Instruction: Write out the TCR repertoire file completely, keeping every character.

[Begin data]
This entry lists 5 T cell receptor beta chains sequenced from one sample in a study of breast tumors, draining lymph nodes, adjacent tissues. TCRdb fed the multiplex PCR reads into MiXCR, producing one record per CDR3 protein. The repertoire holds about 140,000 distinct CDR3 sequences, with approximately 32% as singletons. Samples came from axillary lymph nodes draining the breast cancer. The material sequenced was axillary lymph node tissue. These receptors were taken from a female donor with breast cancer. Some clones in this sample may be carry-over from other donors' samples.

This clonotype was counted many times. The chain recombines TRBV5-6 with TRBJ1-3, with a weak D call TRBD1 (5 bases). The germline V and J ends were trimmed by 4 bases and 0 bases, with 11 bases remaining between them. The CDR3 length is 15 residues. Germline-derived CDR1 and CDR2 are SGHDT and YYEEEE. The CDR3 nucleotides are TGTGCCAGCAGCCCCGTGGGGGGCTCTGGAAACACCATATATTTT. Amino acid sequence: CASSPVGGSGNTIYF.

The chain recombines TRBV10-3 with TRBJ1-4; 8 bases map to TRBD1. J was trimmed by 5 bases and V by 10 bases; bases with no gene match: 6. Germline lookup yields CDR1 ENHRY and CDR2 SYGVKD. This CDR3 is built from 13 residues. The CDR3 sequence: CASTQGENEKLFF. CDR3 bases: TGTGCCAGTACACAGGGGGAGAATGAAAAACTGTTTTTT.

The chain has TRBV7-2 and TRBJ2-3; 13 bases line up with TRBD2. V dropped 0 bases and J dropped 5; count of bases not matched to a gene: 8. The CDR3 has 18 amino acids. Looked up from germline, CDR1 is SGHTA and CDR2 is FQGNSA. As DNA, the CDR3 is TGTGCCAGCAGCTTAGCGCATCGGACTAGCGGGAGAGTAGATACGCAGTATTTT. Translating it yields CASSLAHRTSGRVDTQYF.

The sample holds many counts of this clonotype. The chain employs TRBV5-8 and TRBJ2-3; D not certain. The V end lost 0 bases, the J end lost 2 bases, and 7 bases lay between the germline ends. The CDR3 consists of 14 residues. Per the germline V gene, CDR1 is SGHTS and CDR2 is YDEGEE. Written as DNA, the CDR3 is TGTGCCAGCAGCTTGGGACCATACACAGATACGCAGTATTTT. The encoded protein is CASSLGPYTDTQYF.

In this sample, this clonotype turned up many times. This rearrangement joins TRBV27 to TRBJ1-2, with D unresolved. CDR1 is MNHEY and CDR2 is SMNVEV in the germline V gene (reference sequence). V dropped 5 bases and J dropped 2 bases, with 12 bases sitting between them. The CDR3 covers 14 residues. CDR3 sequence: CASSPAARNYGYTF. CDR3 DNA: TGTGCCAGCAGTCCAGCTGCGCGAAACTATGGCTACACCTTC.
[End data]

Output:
This entry lists 5 T cell receptor beta chains sequenced from one sample in a study of breast tumors, draining lymph nodes, adjacent tissues. TCRdb fed the multiplex PCR reads into MiXCR, producing one record per CDR3 protein. The repertoire holds about 140,000 distinct CDR3 sequences, with approximately 32% as singletons. Samples came from axillary lymph nodes draining the breast cancer. The material sequenced was axillary lymph node tissue. These receptors were taken from a female donor with breast cancer. Some clones in this sample may be carry-over from other donors' samples.

This clonotype was counted many times. The chain recombines TRBV5-6 with TRBJ1-3, with a weak D call TRBD1 (5 bases). The germline V and J ends were trimmed by 4 bases and 0 bases, with 11 bases remaining between them. The CDR3 length is 15 residues. Germline-derived CDR1 and CDR2 are SGHDT and YYEEEE. The CDR3 nucleotides are TGTGCCAGCAGCCCCGTGGGGGGCTCTGGAAACACCATATATTTT. Amino acid sequence: CASSPVGGSGNTIYF.

The chain recombines TRBV10-3 with TRBJ1-4; 8 bases map to TRBD1. J was trimmed by 5 bases and V by 10 bases; bases with no gene match: 6. Germline lookup yields CDR1 ENHRY and CDR2 SYGVKD. This CDR3 is built from 13 residues. The CDR3 sequence: CASTQGENEKLFF. CDR3 bases: TGTGCCAGTACACAGGGGGAGAATGAAAAACTGTTTTTT.

The chain has TRBV7-2 and TRBJ2-3; 13 bases line up with TRBD2. V dropped 0 bases and J dropped 5; count of bases not matched to a gene: 8. The CDR3 has 18 amino acids. Looked up from germline, CDR1 is SGHTA and CDR2 is FQGNSA. As DNA, the CDR3 is TGTGCCAGCAGCTTAGCGCATCGGACTAGCGGGAGAGTAGATACGCAGTATTTT. Translating it yields CASSLAHRTSGRVDTQYF.

The sample holds many counts of this clonotype. The chain employs TRBV5-8 and TRBJ2-3; D not certain. The V end lost 0 bases, the J end lost 2 bases, and 7 bases lay between the germline ends. The CDR3 consists of 14 residues. Per the germline V gene, CDR1 is SGHTS and CDR2 is YDEGEE. Written as DNA, the CDR3 is TGTGCCAGCAGCTTGGGACCATACACAGATACGCAGTATTTT. The encoded protein is CASSLGPYTDTQYF.

In this sample, this clonotype turned up many times. This rearrangement joins TRBV27 to TRBJ1-2, with D unresolved. CDR1 is MNHEY and CDR2 is SMNVEV in the germline V gene (reference sequence). V dropped 5 bases and J dropped 2 bases, with 12 bases sitting between them. The CDR3 covers 14 residues. CDR3 sequence: CASSPAARNYGYTF. CDR3 DNA: TGTGCCAGCAGTCCAGCTGCGCGAAACTATGGCTACACCTTC.